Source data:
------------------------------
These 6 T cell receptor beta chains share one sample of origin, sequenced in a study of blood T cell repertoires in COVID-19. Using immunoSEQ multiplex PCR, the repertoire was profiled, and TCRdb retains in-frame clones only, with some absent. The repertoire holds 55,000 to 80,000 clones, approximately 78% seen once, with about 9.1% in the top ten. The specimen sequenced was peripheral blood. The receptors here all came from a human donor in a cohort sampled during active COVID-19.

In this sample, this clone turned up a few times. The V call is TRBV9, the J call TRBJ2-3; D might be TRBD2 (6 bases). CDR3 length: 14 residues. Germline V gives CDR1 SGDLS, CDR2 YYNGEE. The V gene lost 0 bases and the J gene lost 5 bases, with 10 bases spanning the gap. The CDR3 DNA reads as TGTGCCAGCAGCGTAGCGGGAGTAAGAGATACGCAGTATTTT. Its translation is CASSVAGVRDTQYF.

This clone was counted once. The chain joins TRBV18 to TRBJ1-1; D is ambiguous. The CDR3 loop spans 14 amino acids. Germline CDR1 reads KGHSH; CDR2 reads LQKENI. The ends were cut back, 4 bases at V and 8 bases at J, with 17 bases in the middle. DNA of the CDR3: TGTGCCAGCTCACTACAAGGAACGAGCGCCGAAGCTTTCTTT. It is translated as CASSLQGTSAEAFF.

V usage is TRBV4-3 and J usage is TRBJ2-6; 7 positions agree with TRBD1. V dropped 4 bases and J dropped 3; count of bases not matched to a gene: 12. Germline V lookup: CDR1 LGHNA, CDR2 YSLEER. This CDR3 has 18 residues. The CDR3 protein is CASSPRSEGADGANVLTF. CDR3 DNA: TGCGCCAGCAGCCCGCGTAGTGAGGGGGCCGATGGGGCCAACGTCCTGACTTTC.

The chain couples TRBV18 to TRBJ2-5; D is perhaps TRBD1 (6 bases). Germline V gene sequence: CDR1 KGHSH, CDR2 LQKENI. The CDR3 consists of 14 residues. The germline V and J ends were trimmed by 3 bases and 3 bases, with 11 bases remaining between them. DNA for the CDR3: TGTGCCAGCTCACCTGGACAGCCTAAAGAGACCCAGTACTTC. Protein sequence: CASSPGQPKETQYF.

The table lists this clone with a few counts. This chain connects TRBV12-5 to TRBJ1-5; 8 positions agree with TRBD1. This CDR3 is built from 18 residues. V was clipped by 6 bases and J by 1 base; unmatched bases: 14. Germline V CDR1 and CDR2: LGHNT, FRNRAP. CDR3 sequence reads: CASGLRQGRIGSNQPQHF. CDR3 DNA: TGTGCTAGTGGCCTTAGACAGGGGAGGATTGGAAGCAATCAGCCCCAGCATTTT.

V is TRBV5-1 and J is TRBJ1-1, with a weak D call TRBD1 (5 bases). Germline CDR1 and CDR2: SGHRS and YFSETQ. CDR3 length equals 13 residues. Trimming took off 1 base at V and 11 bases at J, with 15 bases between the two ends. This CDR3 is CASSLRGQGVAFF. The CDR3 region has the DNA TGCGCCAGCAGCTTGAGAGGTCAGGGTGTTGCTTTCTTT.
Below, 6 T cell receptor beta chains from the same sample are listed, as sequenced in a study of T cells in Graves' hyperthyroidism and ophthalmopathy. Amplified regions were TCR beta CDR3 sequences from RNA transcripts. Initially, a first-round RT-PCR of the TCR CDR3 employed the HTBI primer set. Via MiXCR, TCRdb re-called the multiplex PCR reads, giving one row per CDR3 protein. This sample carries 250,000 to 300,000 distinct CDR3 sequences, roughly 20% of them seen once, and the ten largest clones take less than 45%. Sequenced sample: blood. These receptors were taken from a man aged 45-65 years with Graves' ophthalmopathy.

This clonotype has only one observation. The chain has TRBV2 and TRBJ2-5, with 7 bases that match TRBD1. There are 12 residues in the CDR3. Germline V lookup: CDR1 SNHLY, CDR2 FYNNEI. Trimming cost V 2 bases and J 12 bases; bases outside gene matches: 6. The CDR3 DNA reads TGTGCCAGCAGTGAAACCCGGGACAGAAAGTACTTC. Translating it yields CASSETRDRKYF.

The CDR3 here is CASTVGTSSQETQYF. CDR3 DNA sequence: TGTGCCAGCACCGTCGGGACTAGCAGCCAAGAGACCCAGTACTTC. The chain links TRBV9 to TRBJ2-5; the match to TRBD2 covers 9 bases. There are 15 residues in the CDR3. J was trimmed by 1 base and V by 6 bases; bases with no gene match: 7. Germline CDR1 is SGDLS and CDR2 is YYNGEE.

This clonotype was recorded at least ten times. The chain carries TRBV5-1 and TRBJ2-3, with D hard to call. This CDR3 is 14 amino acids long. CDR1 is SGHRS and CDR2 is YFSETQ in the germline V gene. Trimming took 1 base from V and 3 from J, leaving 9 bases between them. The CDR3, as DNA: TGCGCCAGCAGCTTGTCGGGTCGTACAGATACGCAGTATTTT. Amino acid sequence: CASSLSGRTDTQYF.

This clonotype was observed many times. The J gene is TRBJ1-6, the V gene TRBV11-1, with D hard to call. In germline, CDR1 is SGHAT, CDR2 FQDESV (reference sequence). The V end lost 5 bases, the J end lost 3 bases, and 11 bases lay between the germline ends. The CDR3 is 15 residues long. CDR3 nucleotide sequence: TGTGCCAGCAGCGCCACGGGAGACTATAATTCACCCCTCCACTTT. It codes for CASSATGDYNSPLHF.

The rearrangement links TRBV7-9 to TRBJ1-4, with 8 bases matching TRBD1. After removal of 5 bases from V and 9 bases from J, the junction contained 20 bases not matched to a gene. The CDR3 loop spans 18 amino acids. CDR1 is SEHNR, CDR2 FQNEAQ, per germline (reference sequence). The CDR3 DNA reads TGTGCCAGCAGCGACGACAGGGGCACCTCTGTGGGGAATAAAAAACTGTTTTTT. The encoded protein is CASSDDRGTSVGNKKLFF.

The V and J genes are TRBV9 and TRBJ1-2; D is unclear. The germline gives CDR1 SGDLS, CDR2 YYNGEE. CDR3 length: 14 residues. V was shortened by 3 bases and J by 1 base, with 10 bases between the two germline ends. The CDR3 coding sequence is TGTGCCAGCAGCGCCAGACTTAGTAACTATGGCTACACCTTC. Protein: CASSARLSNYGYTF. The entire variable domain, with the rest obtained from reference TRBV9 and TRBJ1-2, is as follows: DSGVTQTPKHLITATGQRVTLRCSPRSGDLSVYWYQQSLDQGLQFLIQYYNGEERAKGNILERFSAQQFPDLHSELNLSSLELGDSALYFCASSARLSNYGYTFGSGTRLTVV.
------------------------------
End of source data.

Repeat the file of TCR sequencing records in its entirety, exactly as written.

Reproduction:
These 6 T cell receptor beta chains share one sample of origin, sequenced in a study of blood T cell repertoires in COVID-19. Using immunoSEQ multiplex PCR, the repertoire was profiled, and TCRdb retains in-frame clones only, with some absent. The repertoire holds 55,000 to 80,000 clones, approximately 78% seen once, with about 9.1% in the top ten. The specimen sequenced was peripheral blood. The receptors here all came from a human donor in a cohort sampled during active COVID-19.

In this sample, this clone turned up a few times. The V call is TRBV9, the J call TRBJ2-3; D might be TRBD2 (6 bases). CDR3 length: 14 residues. Germline V gives CDR1 SGDLS, CDR2 YYNGEE. The V gene lost 0 bases and the J gene lost 5 bases, with 10 bases spanning the gap. The CDR3 DNA reads as TGTGCCAGCAGCGTAGCGGGAGTAAGAGATACGCAGTATTTT. Its translation is CASSVAGVRDTQYF.

This clone was counted once. The chain joins TRBV18 to TRBJ1-1; D is ambiguous. The CDR3 loop spans 14 amino acids. Germline CDR1 reads KGHSH; CDR2 reads LQKENI. The ends were cut back, 4 bases at V and 8 bases at J, with 17 bases in the middle. DNA of the CDR3: TGTGCCAGCTCACTACAAGGAACGAGCGCCGAAGCTTTCTTT. It is translated as CASSLQGTSAEAFF.

V usage is TRBV4-3 and J usage is TRBJ2-6; 7 positions agree with TRBD1. V dropped 4 bases and J dropped 3; count of bases not matched to a gene: 12. Germline V lookup: CDR1 LGHNA, CDR2 YSLEER. This CDR3 has 18 residues. The CDR3 protein is CASSPRSEGADGANVLTF. CDR3 DNA: TGCGCCAGCAGCCCGCGTAGTGAGGGGGCCGATGGGGCCAACGTCCTGACTTTC.

The chain couples TRBV18 to TRBJ2-5; D is perhaps TRBD1 (6 bases). Germline V gene sequence: CDR1 KGHSH, CDR2 LQKENI. The CDR3 consists of 14 residues. The germline V and J ends were trimmed by 3 bases and 3 bases, with 11 bases remaining between them. DNA for the CDR3: TGTGCCAGCTCACCTGGACAGCCTAAAGAGACCCAGTACTTC. Protein sequence: CASSPGQPKETQYF.

The table lists this clone with a few counts. This chain connects TRBV12-5 to TRBJ1-5; 8 positions agree with TRBD1. This CDR3 is built from 18 residues. V was clipped by 6 bases and J by 1 base; unmatched bases: 14. Germline V CDR1 and CDR2: LGHNT, FRNRAP. CDR3 sequence reads: CASGLRQGRIGSNQPQHF. CDR3 DNA: TGTGCTAGTGGCCTTAGACAGGGGAGGATTGGAAGCAATCAGCCCCAGCATTTT.

V is TRBV5-1 and J is TRBJ1-1, with a weak D call TRBD1 (5 bases). Germline CDR1 and CDR2: SGHRS and YFSETQ. CDR3 length equals 13 residues. Trimming took off 1 base at V and 11 bases at J, with 15 bases between the two ends. This CDR3 is CASSLRGQGVAFF. The CDR3 region has the DNA TGCGCCAGCAGCTTGAGAGGTCAGGGTGTTGCTTTCTTT.
Below, 6 T cell receptor beta chains from the same sample are listed, as sequenced in a study of T cells in Graves' hyperthyroidism and ophthalmopathy. Amplified regions were TCR beta CDR3 sequences from RNA transcripts. Initially, a first-round RT-PCR of the TCR CDR3 employed the HTBI primer set. Via MiXCR, TCRdb re-called the multiplex PCR reads, giving one row per CDR3 protein. This sample carries 250,000 to 300,000 distinct CDR3 sequences, roughly 20% of them seen once, and the ten largest clones take less than 45%. Sequenced sample: blood. These receptors were taken from a man aged 45-65 years with Graves' ophthalmopathy.

This clonotype has only one observation. The chain has TRBV2 and TRBJ2-5, with 7 bases that match TRBD1. There are 12 residues in the CDR3. Germline V lookup: CDR1 SNHLY, CDR2 FYNNEI. Trimming cost V 2 bases and J 12 bases; bases outside gene matches: 6. The CDR3 DNA reads TGTGCCAGCAGTGAAACCCGGGACAGAAAGTACTTC. Translating it yields CASSETRDRKYF.

The CDR3 here is CASTVGTSSQETQYF. CDR3 DNA sequence: TGTGCCAGCACCGTCGGGACTAGCAGCCAAGAGACCCAGTACTTC. The chain links TRBV9 to TRBJ2-5; the match to TRBD2 covers 9 bases. There are 15 residues in the CDR3. J was trimmed by 1 base and V by 6 bases; bases with no gene match: 7. Germline CDR1 is SGDLS and CDR2 is YYNGEE.

This clonotype was recorded at least ten times. The chain carries TRBV5-1 and TRBJ2-3, with D hard to call. This CDR3 is 14 amino acids long. CDR1 is SGHRS and CDR2 is YFSETQ in the germline V gene. Trimming took 1 base from V and 3 from J, leaving 9 bases between them. The CDR3, as DNA: TGCGCCAGCAGCTTGTCGGGTCGTACAGATACGCAGTATTTT. Amino acid sequence: CASSLSGRTDTQYF.

This clonotype was observed many times. The J gene is TRBJ1-6, the V gene TRBV11-1, with D hard to call. In germline, CDR1 is SGHAT, CDR2 FQDESV (reference sequence). The V end lost 5 bases, the J end lost 3 bases, and 11 bases lay between the germline ends. The CDR3 is 15 residues long. CDR3 nucleotide sequence: TGTGCCAGCAGCGCCACGGGAGACTATAATTCACCCCTCCACTTT. It codes for CASSATGDYNSPLHF.

The rearrangement links TRBV7-9 to TRBJ1-4, with 8 bases matching TRBD1. After removal of 5 bases from V and 9 bases from J, the junction contained 20 bases not matched to a gene. The CDR3 loop spans 18 amino acids. CDR1 is SEHNR, CDR2 FQNEAQ, per germline (reference sequence). The CDR3 DNA reads TGTGCCAGCAGCGACGACAGGGGCACCTCTGTGGGGAATAAAAAACTGTTTTTT. The encoded protein is CASSDDRGTSVGNKKLFF.

The V and J genes are TRBV9 and TRBJ1-2; D is unclear. The germline gives CDR1 SGDLS, CDR2 YYNGEE. CDR3 length: 14 residues. V was shortened by 3 bases and J by 1 base, with 10 bases between the two germline ends. The CDR3 coding sequence is TGTGCCAGCAGCGCCAGACTTAGTAACTATGGCTACACCTTC. Protein: CASSARLSNYGYTF. The entire variable domain, with the rest obtained from reference TRBV9 and TRBJ1-2, is as follows: DSGVTQTPKHLITATGQRVTLRCSPRSGDLSVYWYQQSLDQGLQFLIQYYNGEERAKGNILERFSAQQFPDLHSELNLSSLELGDSALYFCASSARLSNYGYTFGSGTRLTVV.